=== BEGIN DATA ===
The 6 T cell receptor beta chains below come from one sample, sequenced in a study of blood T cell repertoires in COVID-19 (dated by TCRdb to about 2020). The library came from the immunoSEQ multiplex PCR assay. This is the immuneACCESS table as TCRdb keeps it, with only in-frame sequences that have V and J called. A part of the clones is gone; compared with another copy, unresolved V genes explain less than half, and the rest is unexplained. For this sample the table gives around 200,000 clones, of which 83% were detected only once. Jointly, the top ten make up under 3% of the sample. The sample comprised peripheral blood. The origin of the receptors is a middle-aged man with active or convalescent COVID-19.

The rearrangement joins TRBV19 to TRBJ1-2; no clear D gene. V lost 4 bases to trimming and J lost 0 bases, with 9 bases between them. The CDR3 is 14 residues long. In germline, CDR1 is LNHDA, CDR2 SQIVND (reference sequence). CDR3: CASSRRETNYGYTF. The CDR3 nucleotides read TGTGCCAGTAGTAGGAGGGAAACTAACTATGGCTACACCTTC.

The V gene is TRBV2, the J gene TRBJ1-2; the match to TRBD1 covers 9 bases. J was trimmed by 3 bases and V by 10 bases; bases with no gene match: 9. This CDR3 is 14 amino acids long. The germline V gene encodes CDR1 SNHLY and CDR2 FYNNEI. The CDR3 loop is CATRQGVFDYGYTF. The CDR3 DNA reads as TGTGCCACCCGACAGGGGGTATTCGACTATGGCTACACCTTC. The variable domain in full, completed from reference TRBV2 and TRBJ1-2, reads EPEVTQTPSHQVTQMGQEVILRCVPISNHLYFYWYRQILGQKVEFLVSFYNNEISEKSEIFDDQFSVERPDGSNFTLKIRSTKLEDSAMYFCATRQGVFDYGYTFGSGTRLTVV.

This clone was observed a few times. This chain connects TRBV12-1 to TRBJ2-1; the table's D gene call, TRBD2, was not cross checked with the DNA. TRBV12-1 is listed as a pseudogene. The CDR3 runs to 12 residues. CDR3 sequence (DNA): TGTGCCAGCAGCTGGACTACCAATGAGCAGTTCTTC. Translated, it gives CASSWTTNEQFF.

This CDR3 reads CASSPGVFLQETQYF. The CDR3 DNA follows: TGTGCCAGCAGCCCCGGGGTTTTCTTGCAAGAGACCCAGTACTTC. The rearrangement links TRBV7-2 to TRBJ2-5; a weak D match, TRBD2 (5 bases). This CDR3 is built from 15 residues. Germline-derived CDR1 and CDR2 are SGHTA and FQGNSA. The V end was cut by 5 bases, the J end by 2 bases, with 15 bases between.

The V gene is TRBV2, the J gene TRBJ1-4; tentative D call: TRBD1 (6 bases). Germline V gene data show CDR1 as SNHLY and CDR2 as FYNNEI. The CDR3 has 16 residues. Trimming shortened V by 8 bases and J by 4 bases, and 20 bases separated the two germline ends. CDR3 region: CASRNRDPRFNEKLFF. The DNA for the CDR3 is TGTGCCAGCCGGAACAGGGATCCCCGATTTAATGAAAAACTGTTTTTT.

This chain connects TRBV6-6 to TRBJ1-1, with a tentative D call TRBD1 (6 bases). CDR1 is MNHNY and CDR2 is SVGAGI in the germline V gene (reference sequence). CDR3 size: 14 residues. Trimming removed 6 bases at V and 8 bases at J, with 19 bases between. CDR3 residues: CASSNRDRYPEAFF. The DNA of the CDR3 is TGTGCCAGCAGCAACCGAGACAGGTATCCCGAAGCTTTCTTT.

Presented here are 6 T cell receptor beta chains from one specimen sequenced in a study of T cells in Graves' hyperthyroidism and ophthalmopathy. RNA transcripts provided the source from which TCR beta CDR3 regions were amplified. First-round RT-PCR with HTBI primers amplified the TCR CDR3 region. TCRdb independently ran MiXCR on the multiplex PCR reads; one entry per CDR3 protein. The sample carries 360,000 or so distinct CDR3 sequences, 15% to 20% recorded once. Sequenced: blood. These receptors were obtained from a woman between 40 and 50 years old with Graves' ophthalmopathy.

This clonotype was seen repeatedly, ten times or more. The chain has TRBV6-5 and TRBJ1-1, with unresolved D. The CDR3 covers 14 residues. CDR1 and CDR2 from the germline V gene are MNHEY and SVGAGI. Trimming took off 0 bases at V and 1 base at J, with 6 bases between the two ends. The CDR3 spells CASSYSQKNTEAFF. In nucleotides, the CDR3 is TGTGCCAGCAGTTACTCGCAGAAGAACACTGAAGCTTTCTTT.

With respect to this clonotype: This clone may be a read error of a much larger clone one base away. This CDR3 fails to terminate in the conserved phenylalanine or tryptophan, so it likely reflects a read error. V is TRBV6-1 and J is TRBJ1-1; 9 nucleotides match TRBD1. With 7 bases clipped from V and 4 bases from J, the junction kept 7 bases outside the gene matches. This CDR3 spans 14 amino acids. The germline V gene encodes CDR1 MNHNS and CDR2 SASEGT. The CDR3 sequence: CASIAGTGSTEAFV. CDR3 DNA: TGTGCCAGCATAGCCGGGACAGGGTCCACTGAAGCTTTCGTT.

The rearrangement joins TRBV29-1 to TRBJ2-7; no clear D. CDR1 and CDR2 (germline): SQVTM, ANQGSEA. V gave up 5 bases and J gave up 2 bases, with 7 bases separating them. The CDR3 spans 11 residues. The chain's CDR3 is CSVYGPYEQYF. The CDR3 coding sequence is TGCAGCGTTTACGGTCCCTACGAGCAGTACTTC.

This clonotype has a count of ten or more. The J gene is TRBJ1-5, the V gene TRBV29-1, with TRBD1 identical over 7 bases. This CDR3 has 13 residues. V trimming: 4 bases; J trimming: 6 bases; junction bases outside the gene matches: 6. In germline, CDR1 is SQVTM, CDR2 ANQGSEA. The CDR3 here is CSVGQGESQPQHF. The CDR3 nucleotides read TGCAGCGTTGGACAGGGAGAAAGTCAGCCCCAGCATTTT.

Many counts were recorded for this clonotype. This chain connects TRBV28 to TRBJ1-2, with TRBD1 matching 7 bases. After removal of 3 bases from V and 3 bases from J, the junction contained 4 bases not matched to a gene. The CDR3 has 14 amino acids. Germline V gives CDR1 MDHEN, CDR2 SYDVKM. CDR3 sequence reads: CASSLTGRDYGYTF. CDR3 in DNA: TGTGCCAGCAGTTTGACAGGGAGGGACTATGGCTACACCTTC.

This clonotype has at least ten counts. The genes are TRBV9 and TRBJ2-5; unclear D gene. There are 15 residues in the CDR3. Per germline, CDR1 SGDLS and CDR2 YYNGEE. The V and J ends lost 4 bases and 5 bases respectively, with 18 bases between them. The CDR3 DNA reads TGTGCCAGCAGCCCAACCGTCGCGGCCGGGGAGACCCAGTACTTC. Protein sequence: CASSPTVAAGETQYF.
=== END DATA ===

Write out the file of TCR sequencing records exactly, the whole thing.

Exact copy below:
The 6 T cell receptor beta chains below come from one sample, sequenced in a study of blood T cell repertoires in COVID-19 (dated by TCRdb to about 2020). The library came from the immunoSEQ multiplex PCR assay. This is the immuneACCESS table as TCRdb keeps it, with only in-frame sequences that have V and J called. A part of the clones is gone; compared with another copy, unresolved V genes explain less than half, and the rest is unexplained. For this sample the table gives around 200,000 clones, of which 83% were detected only once. Jointly, the top ten make up under 3% of the sample. The sample comprised peripheral blood. The origin of the receptors is a middle-aged man with active or convalescent COVID-19.

The rearrangement joins TRBV19 to TRBJ1-2; no clear D gene. V lost 4 bases to trimming and J lost 0 bases, with 9 bases between them. The CDR3 is 14 residues long. In germline, CDR1 is LNHDA, CDR2 SQIVND (reference sequence). CDR3: CASSRRETNYGYTF. The CDR3 nucleotides read TGTGCCAGTAGTAGGAGGGAAACTAACTATGGCTACACCTTC.

The V gene is TRBV2, the J gene TRBJ1-2; the match to TRBD1 covers 9 bases. J was trimmed by 3 bases and V by 10 bases; bases with no gene match: 9. This CDR3 is 14 amino acids long. The germline V gene encodes CDR1 SNHLY and CDR2 FYNNEI. The CDR3 loop is CATRQGVFDYGYTF. The CDR3 DNA reads as TGTGCCACCCGACAGGGGGTATTCGACTATGGCTACACCTTC. The variable domain in full, completed from reference TRBV2 and TRBJ1-2, reads EPEVTQTPSHQVTQMGQEVILRCVPISNHLYFYWYRQILGQKVEFLVSFYNNEISEKSEIFDDQFSVERPDGSNFTLKIRSTKLEDSAMYFCATRQGVFDYGYTFGSGTRLTVV.

This clone was observed a few times. This chain connects TRBV12-1 to TRBJ2-1; the table's D gene call, TRBD2, was not cross checked with the DNA. TRBV12-1 is listed as a pseudogene. The CDR3 runs to 12 residues. CDR3 sequence (DNA): TGTGCCAGCAGCTGGACTACCAATGAGCAGTTCTTC. Translated, it gives CASSWTTNEQFF.

This CDR3 reads CASSPGVFLQETQYF. The CDR3 DNA follows: TGTGCCAGCAGCCCCGGGGTTTTCTTGCAAGAGACCCAGTACTTC. The rearrangement links TRBV7-2 to TRBJ2-5; a weak D match, TRBD2 (5 bases). This CDR3 is built from 15 residues. Germline-derived CDR1 and CDR2 are SGHTA and FQGNSA. The V end was cut by 5 bases, the J end by 2 bases, with 15 bases between.

The V gene is TRBV2, the J gene TRBJ1-4; tentative D call: TRBD1 (6 bases). Germline V gene data show CDR1 as SNHLY and CDR2 as FYNNEI. The CDR3 has 16 residues. Trimming shortened V by 8 bases and J by 4 bases, and 20 bases separated the two germline ends. CDR3 region: CASRNRDPRFNEKLFF. The DNA for the CDR3 is TGTGCCAGCCGGAACAGGGATCCCCGATTTAATGAAAAACTGTTTTTT.

This chain connects TRBV6-6 to TRBJ1-1, with a tentative D call TRBD1 (6 bases). CDR1 is MNHNY and CDR2 is SVGAGI in the germline V gene (reference sequence). CDR3 size: 14 residues. Trimming removed 6 bases at V and 8 bases at J, with 19 bases between. CDR3 residues: CASSNRDRYPEAFF. The DNA of the CDR3 is TGTGCCAGCAGCAACCGAGACAGGTATCCCGAAGCTTTCTTT.

Presented here are 6 T cell receptor beta chains from one specimen sequenced in a study of T cells in Graves' hyperthyroidism and ophthalmopathy. RNA transcripts provided the source from which TCR beta CDR3 regions were amplified. First-round RT-PCR with HTBI primers amplified the TCR CDR3 region. TCRdb independently ran MiXCR on the multiplex PCR reads; one entry per CDR3 protein. The sample carries 360,000 or so distinct CDR3 sequences, 15% to 20% recorded once. Sequenced: blood. These receptors were obtained from a woman between 40 and 50 years old with Graves' ophthalmopathy.

This clonotype was seen repeatedly, ten times or more. The chain has TRBV6-5 and TRBJ1-1, with unresolved D. The CDR3 covers 14 residues. CDR1 and CDR2 from the germline V gene are MNHEY and SVGAGI. Trimming took off 0 bases at V and 1 base at J, with 6 bases between the two ends. The CDR3 spells CASSYSQKNTEAFF. In nucleotides, the CDR3 is TGTGCCAGCAGTTACTCGCAGAAGAACACTGAAGCTTTCTTT.

With respect to this clonotype: This clone may be a read error of a much larger clone one base away. This CDR3 fails to terminate in the conserved phenylalanine or tryptophan, so it likely reflects a read error. V is TRBV6-1 and J is TRBJ1-1; 9 nucleotides match TRBD1. With 7 bases clipped from V and 4 bases from J, the junction kept 7 bases outside the gene matches. This CDR3 spans 14 amino acids. The germline V gene encodes CDR1 MNHNS and CDR2 SASEGT. The CDR3 sequence: CASIAGTGSTEAFV. CDR3 DNA: TGTGCCAGCATAGCCGGGACAGGGTCCACTGAAGCTTTCGTT.

The rearrangement joins TRBV29-1 to TRBJ2-7; no clear D. CDR1 and CDR2 (germline): SQVTM, ANQGSEA. V gave up 5 bases and J gave up 2 bases, with 7 bases separating them. The CDR3 spans 11 residues. The chain's CDR3 is CSVYGPYEQYF. The CDR3 coding sequence is TGCAGCGTTTACGGTCCCTACGAGCAGTACTTC.

This clonotype has a count of ten or more. The J gene is TRBJ1-5, the V gene TRBV29-1, with TRBD1 identical over 7 bases. This CDR3 has 13 residues. V trimming: 4 bases; J trimming: 6 bases; junction bases outside the gene matches: 6. In germline, CDR1 is SQVTM, CDR2 ANQGSEA. The CDR3 here is CSVGQGESQPQHF. The CDR3 nucleotides read TGCAGCGTTGGACAGGGAGAAAGTCAGCCCCAGCATTTT.

Many counts were recorded for this clonotype. This chain connects TRBV28 to TRBJ1-2, with TRBD1 matching 7 bases. After removal of 3 bases from V and 3 bases from J, the junction contained 4 bases not matched to a gene. The CDR3 has 14 amino acids. Germline V gives CDR1 MDHEN, CDR2 SYDVKM. CDR3 sequence reads: CASSLTGRDYGYTF. CDR3 in DNA: TGTGCCAGCAGTTTGACAGGGAGGGACTATGGCTACACCTTC.

This clonotype has at least ten counts. The genes are TRBV9 and TRBJ2-5; unclear D gene. There are 15 residues in the CDR3. Per germline, CDR1 SGDLS and CDR2 YYNGEE. The V and J ends lost 4 bases and 5 bases respectively, with 18 bases between them. The CDR3 DNA reads TGTGCCAGCAGCCCAACCGTCGCGGCCGGGGAGACCCAGTACTTC. Protein sequence: CASSPTVAAGETQYF.